Monday, October 31, 2016

Tyler Cowen on TPP

See TPP Is Exciting. Let's Make the Case for It. Excerpt:
"Another good argument for TPP is that it will bring 18,000 tax cuts to job-creating exporters. But that’s not how Ronald Reagan would have sold a tax cut. It’s easier to talk about one big tax cut – especially if everyone has a chance of seeing it appear on their tax form -- than about removing 18,000 obstacles to business.

­­­A Peterson Institute estimate suggests global yearly gains from TPP of $295 billion, with $78 billion of that going to the U.S. That is an abstract number to most voters; it doesn’t feel like money in their pockets and it’s hard to be sure it’s accurate anyway.

Alternatively, TPP could be viewed at the margin. The U.S. already has trade agreements with many of the 12 Pacific Rim nations in the proposed pact, so the major additional impact for the U.S. is a new free trade agreement with Japan, the world’s third-largest economy and a significant ally. That seems constructive, but it won’t get people excited about the larger vision.

Other parts of TPP are simply hard to understand. There’s a mechanism to resolve disputes that has been criticized for giving companies the upper hand in conflicts with governments; it’s a common part of trade deals that shouldn’t be a major problem, but has become one. Hardly anyone even mentions that TPP will make it harder for Asian economies to compete unfairly against U.S. companies through state-owned enterprises. The Obama administration touts the labor and environmental standards in the deal to progressives, but those provisions, appropriately or not, leave many of the traditional supporters of free trade under-enthused.

So what then is the exciting, big-picture case for TPP? I say it’s to keep North America, and especially the U.S., the world's leading economic cluster for the foreseeable future.

Think of the global economy as one where some regions do very well -- for example, Silicon Valley or Shanghai -- and other regions languish. The talent, the capital and the most ambitious immigrants want to go to the flourishing places to do business, innovate and create jobs. Overall, the U.S. is the largest and most successful agglomeration of commerce.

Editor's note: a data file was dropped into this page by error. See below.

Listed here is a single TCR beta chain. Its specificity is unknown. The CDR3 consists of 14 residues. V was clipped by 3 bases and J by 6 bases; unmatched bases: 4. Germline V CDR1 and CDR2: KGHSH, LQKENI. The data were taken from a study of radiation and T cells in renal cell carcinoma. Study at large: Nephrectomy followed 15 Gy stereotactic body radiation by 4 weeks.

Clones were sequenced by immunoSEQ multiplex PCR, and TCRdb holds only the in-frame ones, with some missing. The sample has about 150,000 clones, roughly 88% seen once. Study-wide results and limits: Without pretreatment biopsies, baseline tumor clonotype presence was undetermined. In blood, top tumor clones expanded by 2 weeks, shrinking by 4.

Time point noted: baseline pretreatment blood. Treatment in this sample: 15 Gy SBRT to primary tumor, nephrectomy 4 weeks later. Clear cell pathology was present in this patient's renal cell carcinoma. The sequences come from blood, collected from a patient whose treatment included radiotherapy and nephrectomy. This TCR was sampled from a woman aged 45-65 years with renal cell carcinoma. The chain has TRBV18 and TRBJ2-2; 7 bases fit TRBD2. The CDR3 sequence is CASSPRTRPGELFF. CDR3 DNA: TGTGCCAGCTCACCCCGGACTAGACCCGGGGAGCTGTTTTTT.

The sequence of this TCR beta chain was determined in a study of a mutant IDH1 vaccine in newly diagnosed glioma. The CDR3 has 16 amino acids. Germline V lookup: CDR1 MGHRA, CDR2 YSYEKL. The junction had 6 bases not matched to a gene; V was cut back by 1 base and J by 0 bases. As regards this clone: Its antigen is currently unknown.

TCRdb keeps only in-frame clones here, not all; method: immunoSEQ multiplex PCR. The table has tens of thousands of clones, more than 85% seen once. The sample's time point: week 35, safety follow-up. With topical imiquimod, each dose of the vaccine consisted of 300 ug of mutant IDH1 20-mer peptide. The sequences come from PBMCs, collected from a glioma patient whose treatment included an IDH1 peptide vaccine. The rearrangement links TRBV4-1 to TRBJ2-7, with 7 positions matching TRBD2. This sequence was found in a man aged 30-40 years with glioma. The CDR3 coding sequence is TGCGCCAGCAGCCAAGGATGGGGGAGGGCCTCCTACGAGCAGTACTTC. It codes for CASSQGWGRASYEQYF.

If the United States is to extend its economic influence, it must draw upon Asian connections, talent and markets as much as possible. After all, the Asian economies in TPP -- Japan, Malaysia, Vietnam, Singapore and Brunei, along with Australia and New Zealand -- are significant in both population and gross domestic product. South Korea, Indonesia, Thailand and the Philippines have signaled a possible intent to join, and perhaps eventually India and Bangladesh as well.

There are thus two visions of America’s economic future. In one, the U.S. is able to mobilize Asian resources to help maintain its role as world economic leader, to the mutual benefit of most other Pacific nations. In the other, the talents and resources of the TPP nations get pulled in other directions, including toward China, and U.S. economic and geopolitical leadership declines."

Texas is not a low-wage state

In yesterday's San-Antonio Express-News, O. Ricardo Pimentel called Texas a low-wage state. Here is the link

Pimentel article.

This is not true when the cost of living is factored in. Then Texas does very well. Poverty in Texas is also lower than California when cost of living is taken into account. Below is a link from a Time Magazine article from 2013 on this. It was by  economist Tyler Cowen.

Time Article.
"The lower house prices, along with a generally low cost of living--helped along by cheap labor, cheap produce and cheap gas (currently about $3 a gallon)--really matter when it comes to quality of life. For instance, the federal government calculated the Texas poverty rate as 18.4% for 2010 and that of California as about 16%. That may sound bad for Texas, but once adjustments are made for the different costs of living across the two states, as the federal government does in its Supplemental Poverty Measure, Texas' poverty rate drops to 16.5% and California's spikes to a dismal 22.4%. Not surprisingly, it is the lower-income residents who are most likely to leave California.

On the flip side, Texas has a higher per capita income than California, adjusted for cost of living, and nearly catches up with New York by the same measure. Once you factor in state and local taxes, Texas pulls ahead of New York--by a wide margin. The website MoneyRates ranks states on the basis of average income, adjusting for tax rates and cost of living; once those factors are accounted for, Texas has the third highest average income (after Virginia and Washington State), while New York ranks 36th."

Texas (4.8%) is still below the national average unemployment rate of 5.0%